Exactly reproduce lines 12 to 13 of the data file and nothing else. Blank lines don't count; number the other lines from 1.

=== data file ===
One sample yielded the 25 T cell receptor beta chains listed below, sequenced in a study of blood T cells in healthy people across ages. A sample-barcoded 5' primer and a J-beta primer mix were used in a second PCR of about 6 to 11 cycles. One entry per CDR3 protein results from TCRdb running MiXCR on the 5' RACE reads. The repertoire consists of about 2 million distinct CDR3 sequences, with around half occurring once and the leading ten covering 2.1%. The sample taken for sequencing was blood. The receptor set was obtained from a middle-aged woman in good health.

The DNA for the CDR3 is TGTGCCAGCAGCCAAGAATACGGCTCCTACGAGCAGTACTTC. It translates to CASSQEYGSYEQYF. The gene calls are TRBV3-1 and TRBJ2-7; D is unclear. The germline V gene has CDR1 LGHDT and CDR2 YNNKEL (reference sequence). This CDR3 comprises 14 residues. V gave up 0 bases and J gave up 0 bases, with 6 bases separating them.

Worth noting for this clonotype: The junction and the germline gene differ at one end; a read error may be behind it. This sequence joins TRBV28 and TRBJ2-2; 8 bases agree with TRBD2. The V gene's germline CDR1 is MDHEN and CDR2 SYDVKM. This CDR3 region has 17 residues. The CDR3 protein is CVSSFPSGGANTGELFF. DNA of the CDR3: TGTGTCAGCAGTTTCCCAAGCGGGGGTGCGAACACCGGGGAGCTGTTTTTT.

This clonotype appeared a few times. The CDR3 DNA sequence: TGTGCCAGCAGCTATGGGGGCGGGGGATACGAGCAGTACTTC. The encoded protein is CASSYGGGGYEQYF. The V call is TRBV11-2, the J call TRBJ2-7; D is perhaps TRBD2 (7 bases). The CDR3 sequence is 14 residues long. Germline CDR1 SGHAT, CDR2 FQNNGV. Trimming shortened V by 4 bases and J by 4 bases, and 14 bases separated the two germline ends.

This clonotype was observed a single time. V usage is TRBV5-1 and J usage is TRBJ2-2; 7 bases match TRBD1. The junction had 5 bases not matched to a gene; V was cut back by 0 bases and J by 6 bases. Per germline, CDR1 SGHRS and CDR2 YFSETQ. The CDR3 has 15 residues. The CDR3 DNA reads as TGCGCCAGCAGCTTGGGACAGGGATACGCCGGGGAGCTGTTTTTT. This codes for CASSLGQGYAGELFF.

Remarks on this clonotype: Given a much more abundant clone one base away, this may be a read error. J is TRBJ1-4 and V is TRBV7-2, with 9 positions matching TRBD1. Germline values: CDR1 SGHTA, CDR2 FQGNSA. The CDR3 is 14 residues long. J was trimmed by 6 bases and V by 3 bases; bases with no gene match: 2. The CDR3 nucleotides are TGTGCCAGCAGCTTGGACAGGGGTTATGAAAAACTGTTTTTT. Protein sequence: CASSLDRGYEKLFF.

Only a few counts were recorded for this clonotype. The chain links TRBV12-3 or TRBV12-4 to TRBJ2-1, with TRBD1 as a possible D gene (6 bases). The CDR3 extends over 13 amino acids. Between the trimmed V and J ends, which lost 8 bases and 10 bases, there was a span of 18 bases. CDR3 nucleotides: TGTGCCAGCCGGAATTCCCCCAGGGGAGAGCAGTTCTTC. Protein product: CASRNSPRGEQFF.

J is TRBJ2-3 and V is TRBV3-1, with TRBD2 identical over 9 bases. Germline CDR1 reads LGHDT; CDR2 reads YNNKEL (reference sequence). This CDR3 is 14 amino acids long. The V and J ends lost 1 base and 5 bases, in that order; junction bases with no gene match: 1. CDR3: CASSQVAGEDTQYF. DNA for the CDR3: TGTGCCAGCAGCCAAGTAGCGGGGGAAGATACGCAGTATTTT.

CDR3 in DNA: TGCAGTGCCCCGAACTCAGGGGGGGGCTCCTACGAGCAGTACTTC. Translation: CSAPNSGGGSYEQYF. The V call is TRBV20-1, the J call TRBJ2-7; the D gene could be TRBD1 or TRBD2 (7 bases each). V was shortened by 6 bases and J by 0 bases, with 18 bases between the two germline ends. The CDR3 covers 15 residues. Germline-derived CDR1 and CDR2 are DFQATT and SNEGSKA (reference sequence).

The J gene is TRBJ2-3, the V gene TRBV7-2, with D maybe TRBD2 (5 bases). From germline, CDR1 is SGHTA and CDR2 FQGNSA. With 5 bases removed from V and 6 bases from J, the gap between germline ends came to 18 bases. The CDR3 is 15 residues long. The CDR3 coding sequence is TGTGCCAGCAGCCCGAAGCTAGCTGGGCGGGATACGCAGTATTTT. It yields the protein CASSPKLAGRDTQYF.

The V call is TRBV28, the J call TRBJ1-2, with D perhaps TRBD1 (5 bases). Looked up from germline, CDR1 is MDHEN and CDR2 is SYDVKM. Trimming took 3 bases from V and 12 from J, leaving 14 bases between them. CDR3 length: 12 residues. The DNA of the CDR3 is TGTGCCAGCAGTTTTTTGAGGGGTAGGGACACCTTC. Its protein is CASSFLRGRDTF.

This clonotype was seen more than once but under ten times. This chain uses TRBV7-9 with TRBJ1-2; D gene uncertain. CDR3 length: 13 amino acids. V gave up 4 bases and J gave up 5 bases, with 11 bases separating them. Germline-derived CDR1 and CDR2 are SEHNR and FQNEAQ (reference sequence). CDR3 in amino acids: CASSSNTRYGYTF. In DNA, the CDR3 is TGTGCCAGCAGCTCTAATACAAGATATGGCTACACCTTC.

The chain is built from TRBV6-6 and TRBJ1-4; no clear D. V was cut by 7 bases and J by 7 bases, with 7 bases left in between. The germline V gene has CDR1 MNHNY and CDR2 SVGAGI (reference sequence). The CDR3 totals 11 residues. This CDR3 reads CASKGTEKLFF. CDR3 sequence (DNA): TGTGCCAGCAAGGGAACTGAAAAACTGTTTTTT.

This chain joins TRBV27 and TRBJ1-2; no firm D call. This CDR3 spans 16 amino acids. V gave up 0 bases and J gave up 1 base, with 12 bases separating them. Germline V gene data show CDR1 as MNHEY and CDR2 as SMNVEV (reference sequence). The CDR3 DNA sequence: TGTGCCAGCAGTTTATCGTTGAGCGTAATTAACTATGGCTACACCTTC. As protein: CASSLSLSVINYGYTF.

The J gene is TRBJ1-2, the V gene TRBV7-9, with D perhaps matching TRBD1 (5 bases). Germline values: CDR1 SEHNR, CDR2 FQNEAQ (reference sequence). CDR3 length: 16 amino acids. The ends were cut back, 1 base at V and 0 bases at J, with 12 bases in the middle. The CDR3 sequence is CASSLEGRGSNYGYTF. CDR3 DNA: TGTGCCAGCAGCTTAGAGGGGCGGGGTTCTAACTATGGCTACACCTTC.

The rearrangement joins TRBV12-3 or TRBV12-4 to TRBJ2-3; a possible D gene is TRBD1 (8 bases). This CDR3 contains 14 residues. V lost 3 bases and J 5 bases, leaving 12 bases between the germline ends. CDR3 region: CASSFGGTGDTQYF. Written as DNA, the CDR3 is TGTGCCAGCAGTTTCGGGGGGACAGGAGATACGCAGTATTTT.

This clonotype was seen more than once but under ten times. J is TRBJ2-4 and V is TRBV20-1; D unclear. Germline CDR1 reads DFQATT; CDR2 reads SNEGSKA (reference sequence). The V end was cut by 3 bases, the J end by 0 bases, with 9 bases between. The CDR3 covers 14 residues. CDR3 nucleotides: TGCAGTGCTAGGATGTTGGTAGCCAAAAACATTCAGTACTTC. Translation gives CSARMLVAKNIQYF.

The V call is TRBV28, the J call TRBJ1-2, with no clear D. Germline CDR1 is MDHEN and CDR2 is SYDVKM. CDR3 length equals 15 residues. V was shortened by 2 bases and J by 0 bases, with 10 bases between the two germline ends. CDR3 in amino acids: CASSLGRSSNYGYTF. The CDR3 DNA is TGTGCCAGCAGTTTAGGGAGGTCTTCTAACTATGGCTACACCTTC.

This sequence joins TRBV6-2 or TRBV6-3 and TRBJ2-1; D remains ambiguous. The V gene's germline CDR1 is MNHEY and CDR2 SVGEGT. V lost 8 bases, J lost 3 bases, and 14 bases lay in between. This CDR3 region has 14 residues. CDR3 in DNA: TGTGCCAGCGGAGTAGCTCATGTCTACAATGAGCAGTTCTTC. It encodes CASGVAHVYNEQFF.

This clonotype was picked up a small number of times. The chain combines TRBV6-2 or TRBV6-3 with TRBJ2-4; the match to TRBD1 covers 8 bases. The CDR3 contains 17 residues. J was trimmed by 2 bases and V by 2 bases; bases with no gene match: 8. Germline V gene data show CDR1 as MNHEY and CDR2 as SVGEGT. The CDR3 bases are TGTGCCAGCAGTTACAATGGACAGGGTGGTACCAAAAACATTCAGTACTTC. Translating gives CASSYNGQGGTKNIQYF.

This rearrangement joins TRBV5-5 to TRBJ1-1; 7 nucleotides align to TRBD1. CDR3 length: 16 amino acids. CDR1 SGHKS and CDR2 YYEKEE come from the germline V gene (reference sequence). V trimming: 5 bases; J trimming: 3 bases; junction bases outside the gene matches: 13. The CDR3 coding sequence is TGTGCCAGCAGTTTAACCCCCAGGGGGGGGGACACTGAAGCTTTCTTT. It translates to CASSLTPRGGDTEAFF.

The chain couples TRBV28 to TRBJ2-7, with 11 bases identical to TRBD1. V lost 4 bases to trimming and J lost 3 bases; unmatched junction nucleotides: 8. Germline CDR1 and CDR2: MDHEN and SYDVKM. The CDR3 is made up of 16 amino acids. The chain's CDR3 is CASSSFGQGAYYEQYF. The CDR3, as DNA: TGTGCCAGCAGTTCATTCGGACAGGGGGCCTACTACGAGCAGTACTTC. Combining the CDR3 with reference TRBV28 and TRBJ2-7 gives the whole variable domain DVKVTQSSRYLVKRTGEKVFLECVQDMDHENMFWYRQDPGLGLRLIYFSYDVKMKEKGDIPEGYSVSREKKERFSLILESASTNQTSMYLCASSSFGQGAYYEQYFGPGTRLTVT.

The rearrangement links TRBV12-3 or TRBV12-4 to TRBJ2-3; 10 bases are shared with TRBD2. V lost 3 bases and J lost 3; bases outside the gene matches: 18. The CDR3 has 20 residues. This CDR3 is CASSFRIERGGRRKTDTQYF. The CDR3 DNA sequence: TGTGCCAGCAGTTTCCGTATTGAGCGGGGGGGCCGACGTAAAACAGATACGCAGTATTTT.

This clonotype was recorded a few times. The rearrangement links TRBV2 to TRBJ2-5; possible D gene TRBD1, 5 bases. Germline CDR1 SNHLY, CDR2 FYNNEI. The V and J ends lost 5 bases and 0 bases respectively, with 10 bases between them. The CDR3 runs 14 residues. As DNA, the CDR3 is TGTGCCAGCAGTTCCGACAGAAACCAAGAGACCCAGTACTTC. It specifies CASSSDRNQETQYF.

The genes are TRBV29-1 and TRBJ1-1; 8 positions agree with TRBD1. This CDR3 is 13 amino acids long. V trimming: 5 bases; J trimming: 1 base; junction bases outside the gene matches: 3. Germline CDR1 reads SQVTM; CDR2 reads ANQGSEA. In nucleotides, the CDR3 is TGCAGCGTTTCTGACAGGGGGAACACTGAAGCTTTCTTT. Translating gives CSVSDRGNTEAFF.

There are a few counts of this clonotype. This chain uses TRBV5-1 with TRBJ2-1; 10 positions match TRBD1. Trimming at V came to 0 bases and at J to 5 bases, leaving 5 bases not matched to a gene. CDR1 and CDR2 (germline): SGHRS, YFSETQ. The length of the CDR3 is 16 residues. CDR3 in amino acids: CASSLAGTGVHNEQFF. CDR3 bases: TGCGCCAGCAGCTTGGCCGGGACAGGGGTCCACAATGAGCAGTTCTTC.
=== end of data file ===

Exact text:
This clonotype was seen more than once but under ten times. This chain uses TRBV7-9 with TRBJ1-2; D gene uncertain. CDR3 length: 13 amino acids. V gave up 4 bases and J gave up 5 bases, with 11 bases separating them. Germline-derived CDR1 and CDR2 are SEHNR and FQNEAQ (reference sequence). CDR3 in amino acids: CASSSNTRYGYTF. In DNA, the CDR3 is TGTGCCAGCAGCTCTAATACAAGATATGGCTACACCTTC.

The chain is built from TRBV6-6 and TRBJ1-4; no clear D. V was cut by 7 bases and J by 7 bases, with 7 bases left in between. The germline V gene has CDR1 MNHNY and CDR2 SVGAGI (reference sequence). The CDR3 totals 11 residues. This CDR3 reads CASKGTEKLFF. CDR3 sequence (DNA): TGTGCCAGCAAGGGAACTGAAAAACTGTTTTTT.